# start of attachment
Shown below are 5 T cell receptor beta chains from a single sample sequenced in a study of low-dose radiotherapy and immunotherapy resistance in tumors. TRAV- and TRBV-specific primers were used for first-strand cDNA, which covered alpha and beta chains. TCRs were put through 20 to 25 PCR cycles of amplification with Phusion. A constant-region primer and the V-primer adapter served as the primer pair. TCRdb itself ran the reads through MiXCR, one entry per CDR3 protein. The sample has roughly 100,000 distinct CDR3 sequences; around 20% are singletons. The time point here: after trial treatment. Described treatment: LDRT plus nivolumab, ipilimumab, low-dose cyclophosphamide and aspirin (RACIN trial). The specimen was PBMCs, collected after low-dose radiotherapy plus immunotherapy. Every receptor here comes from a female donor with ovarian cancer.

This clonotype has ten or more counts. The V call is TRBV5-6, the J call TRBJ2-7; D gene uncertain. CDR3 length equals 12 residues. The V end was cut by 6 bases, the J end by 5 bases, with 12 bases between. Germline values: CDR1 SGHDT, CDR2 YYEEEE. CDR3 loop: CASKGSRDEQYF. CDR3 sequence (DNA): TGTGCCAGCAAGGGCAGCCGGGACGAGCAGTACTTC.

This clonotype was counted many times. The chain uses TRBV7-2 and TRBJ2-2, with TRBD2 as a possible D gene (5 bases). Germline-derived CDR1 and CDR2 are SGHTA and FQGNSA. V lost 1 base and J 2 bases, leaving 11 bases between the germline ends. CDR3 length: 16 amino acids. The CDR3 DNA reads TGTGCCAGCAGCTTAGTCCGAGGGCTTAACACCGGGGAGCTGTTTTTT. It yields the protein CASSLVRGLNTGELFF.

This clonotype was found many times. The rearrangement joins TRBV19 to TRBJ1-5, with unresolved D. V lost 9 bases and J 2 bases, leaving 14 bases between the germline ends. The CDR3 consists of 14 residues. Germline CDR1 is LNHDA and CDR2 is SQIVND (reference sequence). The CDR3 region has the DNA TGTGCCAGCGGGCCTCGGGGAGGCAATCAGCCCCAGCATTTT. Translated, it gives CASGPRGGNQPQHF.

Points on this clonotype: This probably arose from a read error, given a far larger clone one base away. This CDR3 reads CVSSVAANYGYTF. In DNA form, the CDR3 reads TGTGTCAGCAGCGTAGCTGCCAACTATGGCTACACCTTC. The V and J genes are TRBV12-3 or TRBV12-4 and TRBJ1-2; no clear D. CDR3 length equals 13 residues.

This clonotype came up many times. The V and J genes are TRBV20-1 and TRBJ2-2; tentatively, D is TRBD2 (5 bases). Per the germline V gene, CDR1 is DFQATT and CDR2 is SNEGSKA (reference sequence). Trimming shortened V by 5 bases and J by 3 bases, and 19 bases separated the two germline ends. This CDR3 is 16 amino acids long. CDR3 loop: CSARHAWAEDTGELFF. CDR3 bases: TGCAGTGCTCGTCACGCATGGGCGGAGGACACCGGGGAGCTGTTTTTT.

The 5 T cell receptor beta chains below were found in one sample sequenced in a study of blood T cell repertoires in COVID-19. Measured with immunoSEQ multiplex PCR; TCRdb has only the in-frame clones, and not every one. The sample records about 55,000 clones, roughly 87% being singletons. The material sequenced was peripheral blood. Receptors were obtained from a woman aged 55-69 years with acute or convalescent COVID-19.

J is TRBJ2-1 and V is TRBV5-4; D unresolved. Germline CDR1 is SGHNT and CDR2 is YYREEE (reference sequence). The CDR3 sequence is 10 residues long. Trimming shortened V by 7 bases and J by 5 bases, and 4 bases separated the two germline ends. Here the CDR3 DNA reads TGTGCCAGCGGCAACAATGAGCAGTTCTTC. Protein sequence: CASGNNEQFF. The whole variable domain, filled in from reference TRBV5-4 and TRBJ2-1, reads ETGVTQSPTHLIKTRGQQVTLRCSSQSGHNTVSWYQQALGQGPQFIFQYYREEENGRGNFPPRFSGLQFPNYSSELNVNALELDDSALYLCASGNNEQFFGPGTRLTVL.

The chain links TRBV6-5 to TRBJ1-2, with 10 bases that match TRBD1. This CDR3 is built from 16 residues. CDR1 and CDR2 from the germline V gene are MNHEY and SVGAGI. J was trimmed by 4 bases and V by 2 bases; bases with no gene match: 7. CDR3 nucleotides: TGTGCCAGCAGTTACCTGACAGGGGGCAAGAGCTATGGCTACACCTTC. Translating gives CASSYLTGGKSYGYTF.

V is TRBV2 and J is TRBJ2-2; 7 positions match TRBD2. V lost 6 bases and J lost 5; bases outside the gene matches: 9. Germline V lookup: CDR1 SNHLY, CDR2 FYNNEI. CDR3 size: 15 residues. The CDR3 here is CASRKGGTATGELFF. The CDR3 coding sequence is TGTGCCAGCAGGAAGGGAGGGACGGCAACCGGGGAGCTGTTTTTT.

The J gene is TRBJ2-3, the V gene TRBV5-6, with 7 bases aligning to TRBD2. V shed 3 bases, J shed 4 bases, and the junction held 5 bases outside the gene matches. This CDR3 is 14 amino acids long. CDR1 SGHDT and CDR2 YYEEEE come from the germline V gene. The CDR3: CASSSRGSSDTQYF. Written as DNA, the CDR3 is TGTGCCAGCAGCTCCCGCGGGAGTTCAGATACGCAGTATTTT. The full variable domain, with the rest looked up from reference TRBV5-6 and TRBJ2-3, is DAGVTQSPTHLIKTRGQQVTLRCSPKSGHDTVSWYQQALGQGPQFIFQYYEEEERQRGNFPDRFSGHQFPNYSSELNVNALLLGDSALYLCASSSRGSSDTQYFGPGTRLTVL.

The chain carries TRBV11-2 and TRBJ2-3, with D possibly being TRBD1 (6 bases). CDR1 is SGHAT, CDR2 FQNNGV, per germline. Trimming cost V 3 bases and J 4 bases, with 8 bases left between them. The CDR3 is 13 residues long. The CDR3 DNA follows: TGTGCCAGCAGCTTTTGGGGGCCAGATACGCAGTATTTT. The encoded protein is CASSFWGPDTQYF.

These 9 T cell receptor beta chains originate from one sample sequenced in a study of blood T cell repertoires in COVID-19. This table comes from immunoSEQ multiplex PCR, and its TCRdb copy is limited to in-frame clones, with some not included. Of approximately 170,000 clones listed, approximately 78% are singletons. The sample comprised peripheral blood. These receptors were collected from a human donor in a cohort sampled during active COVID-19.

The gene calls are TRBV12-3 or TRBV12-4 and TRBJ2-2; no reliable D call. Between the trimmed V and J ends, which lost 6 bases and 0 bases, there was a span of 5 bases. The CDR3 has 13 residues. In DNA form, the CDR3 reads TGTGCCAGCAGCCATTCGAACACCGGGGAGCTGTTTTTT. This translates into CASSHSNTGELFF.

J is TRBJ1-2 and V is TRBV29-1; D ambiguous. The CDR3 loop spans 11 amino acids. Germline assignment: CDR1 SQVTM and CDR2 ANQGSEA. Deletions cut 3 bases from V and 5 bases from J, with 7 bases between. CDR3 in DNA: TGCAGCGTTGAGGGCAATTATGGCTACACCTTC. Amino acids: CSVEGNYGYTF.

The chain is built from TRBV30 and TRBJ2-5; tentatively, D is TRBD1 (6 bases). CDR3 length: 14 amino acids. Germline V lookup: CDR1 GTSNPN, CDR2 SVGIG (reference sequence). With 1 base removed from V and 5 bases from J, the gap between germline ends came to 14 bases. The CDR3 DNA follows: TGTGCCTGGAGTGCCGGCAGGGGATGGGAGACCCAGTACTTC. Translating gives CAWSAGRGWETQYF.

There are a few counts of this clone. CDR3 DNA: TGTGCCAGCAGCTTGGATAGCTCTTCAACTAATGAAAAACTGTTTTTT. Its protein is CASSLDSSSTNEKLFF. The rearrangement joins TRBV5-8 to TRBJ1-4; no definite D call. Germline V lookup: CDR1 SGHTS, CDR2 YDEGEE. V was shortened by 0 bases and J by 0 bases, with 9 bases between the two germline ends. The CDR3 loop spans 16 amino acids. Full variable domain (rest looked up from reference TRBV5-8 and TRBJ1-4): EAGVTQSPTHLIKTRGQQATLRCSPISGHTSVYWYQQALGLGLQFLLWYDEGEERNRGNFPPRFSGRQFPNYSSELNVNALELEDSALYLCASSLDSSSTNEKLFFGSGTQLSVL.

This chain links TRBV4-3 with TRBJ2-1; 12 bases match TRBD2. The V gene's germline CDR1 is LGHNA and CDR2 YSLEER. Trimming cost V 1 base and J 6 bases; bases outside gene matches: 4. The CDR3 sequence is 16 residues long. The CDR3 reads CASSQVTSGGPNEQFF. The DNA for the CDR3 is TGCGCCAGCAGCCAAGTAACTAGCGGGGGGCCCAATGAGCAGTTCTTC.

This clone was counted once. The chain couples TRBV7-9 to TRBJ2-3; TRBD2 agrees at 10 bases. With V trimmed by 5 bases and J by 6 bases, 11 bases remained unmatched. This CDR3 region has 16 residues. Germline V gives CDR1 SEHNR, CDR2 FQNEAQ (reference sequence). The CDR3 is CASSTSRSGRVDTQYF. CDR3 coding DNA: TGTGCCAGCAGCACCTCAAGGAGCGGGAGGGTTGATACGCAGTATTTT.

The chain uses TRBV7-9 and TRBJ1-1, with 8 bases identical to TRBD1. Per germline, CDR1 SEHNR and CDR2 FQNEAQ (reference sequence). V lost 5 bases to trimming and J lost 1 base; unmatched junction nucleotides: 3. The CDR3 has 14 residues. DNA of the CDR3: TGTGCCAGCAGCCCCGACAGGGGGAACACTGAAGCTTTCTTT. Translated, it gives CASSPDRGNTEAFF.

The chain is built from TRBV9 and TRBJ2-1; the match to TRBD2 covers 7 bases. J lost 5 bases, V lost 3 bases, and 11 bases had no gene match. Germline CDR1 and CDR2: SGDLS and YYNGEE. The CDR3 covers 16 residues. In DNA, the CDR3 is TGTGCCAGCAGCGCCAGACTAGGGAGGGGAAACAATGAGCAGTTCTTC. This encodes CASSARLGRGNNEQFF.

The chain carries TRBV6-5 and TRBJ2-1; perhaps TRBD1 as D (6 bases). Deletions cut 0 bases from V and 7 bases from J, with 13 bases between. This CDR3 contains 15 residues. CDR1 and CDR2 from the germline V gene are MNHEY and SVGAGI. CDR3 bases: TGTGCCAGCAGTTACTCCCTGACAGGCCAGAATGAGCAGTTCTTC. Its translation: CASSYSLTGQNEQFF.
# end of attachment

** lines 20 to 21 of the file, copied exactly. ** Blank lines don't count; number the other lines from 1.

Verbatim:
The chain uses TRBV7-9 and TRBJ1-1, with 8 bases identical to TRBD1. Per germline, CDR1 SEHNR and CDR2 FQNEAQ (reference sequence). V lost 5 bases to trimming and J lost 1 base; unmatched junction nucleotides: 3. The CDR3 has 14 residues. DNA of the CDR3: TGTGCCAGCAGCCCCGACAGGGGGAACACTGAAGCTTTCTTT. Translated, it gives CASSPDRGNTEAFF.

The chain is built from TRBV9 and TRBJ2-1; the match to TRBD2 covers 7 bases. J lost 5 bases, V lost 3 bases, and 11 bases had no gene match. Germline CDR1 and CDR2: SGDLS and YYNGEE. The CDR3 covers 16 residues. In DNA, the CDR3 is TGTGCCAGCAGCGCCAGACTAGGGAGGGGAAACAATGAGCAGTTCTTC. This encodes CASSARLGRGNNEQFF.